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1.4.8 Nutrient Recycling. 2 Need to know Define the term: nutrient recycling by organisms. 1.Outline and draw the Carbon Cycle. 2.Outline and draw the.

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Presentation on theme: "1.4.8 Nutrient Recycling. 2 Need to know Define the term: nutrient recycling by organisms. 1.Outline and draw the Carbon Cycle. 2.Outline and draw the."— Presentation transcript:

1 1.4.8 Nutrient Recycling

2 2 Need to know Define the term: nutrient recycling by organisms. 1.Outline and draw the Carbon Cycle. 2.Outline and draw the Nitrogen Cycle.

3 3 Nutrient Recycling (1/3) There is a limited amount of nutrients on earth e.g. you are probably aware of the water cycle – where water is constantly being recycled in nature. There are similar cycles for all nutrients. When plants and animals die, their nutrient content is not wasted. Bacteria and fungi decompose the remains and release the nutrients back into the abiotic environment (i.e. into the soil, nearby water and air).

4 4 Nutrient Recycling (2/3) These nutrients are then taken up by other plants and used to make new organic material. This material is passed on down the food chains and is reused by all the chain members. When death occurs for these members, the nutrients are again returned to the abiotic environment and the cycling of nutrients continues in this circular way.

5 5 Recycling nutrients within an ecosystem Organic Material in Consumers Breakdown of Organic Molecules in Decomposers Organic Material in Producers Abiotic Environment Soil and Water Photosynthesis and Chemosynthesis Feeding

6 6 Nutrient Recycling (3/3) This ensures that there is no real longterm drain on the Earth’s nutrients, despite millions of years of plant and animal activity.

7 7 In summary Nutrient recycling is the way in which elements are continuously being broken down and/or exchanged for reuse between the living and non-living components of an ecosystem.

8 8 Carbon Cycle Carbon forms part of all organic nutrients – carbohydrates, fats and proteins. Carbon dioxide is removed from the environment by photosynthesis in plants, and under certain conditions, over long periods of time, some of these plants may form fossil fuels such as coal, oil, peat and natural gas.

9 9 Carbon Cycle Carbon dioxide is returned to the environment by: 1. Respiration in plants, animals & micro- organisms. 2. Decay caused by micro-organisms. 3. Combustion i.e. burning fossil fuels

10 10 The Carbon Cycle (1/3)

11 11 Summary of Carbon Cycle Click on the link below to see a summary of the Carbon Cycle The Carbon Cycle

12 12 Learning check What is meant by nutrient recycling? Nutrient recycling is the way in which elements are continuously being broken down and/or exchanged for reuse between the living and non-living components of an ecosystem.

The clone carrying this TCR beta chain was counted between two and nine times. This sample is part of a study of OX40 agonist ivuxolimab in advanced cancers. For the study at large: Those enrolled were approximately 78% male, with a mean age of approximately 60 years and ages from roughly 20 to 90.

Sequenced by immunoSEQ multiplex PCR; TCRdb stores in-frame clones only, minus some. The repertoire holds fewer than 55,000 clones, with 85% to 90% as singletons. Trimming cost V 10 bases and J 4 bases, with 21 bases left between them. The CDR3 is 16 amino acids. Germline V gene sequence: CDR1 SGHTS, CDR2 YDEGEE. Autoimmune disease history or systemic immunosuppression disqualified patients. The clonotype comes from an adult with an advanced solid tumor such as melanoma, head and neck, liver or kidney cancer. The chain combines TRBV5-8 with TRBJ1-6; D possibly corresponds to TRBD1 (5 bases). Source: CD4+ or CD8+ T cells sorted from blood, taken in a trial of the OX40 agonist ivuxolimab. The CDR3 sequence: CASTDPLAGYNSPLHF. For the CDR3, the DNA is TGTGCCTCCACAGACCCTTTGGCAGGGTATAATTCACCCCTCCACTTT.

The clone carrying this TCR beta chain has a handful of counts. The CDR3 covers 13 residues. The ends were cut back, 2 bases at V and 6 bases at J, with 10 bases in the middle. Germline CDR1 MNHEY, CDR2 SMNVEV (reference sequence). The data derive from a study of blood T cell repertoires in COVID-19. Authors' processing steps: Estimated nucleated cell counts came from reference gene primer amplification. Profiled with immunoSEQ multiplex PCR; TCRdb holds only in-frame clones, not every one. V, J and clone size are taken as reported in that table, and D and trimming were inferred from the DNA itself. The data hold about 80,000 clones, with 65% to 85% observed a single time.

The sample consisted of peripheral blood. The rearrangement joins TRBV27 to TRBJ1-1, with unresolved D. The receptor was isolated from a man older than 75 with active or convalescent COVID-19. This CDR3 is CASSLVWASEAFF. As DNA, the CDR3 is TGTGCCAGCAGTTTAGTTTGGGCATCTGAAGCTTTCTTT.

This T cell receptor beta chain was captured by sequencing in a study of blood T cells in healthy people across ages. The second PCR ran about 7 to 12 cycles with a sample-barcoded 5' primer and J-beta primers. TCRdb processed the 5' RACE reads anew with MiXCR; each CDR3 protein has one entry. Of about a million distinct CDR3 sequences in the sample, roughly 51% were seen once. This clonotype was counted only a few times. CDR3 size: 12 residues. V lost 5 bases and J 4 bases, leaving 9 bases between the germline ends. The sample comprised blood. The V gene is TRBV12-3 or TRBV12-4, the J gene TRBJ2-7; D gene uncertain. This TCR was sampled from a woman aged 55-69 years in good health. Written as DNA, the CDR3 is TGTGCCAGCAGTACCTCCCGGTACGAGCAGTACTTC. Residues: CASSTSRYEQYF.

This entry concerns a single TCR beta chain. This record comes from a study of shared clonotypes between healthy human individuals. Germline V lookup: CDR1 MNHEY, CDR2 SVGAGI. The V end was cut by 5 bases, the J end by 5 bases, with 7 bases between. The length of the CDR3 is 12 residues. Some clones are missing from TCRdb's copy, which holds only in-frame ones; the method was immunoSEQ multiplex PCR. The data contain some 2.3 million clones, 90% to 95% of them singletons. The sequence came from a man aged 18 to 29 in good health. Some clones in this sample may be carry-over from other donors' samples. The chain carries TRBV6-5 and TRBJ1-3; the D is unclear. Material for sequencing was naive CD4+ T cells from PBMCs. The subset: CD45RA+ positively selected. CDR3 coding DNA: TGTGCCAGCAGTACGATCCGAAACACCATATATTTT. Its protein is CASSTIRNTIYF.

13 13 Learning check What process(es) remove Carbon dioxide from the atmosphere? Photosynthesis What process(es) add Carbon dioxide to the atmosphere? Respiration Decay Combustion

14 14 The Nitrogen Cycle All organisms need nitrogen for protein, DNA & RNA manufacture 78% of the Earth’s atmosphere is nitrogen gas, but it cannot be used in this form by plants and animals. Nitrogen gas must first be ‘fixed’, i.e. changed to a suitable form (ammonia or nitrate) before it can be used.

15 15 Nitrogen Fixation ♣ Nitrogen-fixing bacteria in the soil convert N 2 gas in the air into ammonia (NH 3 ). This accounts for the majority of all N 2 fixation. ♣ Lightening storms and fuel burning in car engines produce nitrates, which are washed by rain into the soil water. ♣ Nitrates are absorbed by plant roots and converted to plant protein.

16 16 The Nitrogen Cycle  Plant proteins are passed along food chains to become animal protein.  When organisms die, their proteins are converted to ammonia by bacterial decomposition.  Nitrifying bacteria in the soil then convert ammonia (NH 3 ) into nitrites (NO 2 2 _ ) then into nitrates (NO 3 _ ).  Nitrates can be absorbed by other plants to continue the cycle.

17 17 The Nitrogen Cycle  Denitrifying bacteria convert soil nitrates into N 2 gas. This is a loss of N 2 from the cycle. Only happens in anaerobic conditions (when O 2 levels are low) – due to flooding or accumulation of sewage.  Nitrate also enters the cycle through the addition of nitrogen rich fertilisers to the soil – made industrially from nitrogen gas.

18 18 The Nitrogen Cycle

19 19 Summary of Nitrogen Cycle Click on the link below to see a summary of the Nitrogen Cycle The nitrogen cycle

20 20 Summary of Nitrogen Cycle 1.Nitrogen Fixation & Lightning 2.Absorbed by roots and used by plants – Assimulation 3.Animal feeding, digestion & assimulation 4.Excretion: urea  Ammonia 5.Death & decomposition – putrefying bacteria 6.Nitrification: NH 3  NO 2 7.Nitrification: NO 2  NO 3 8.Denitrification: NO 3  NO 2  N Nitrogen in Air Nitrite NO 2 Ammonia NH 3 Nitrate in Soil NO 3 Plant Protein Animal Protein

21 21 Learning check Nitrogen gas must be ‘fixed’ – what does this mean? Changed to a suitable form (ammonia or nitrate) before it can be used. In what form is nitrogen absorbed by plants? Nitrate

22 22 Learning check What is nitrification? The conversion of ammonia (NH 3 ) into nitrites (NO 2 2 _ ) then into nitrates (NO 3 _ ). What do denitrifying bacteria do? They convert soil nitrates (NO 3 _ ) into N 2 gas.

23 23 END


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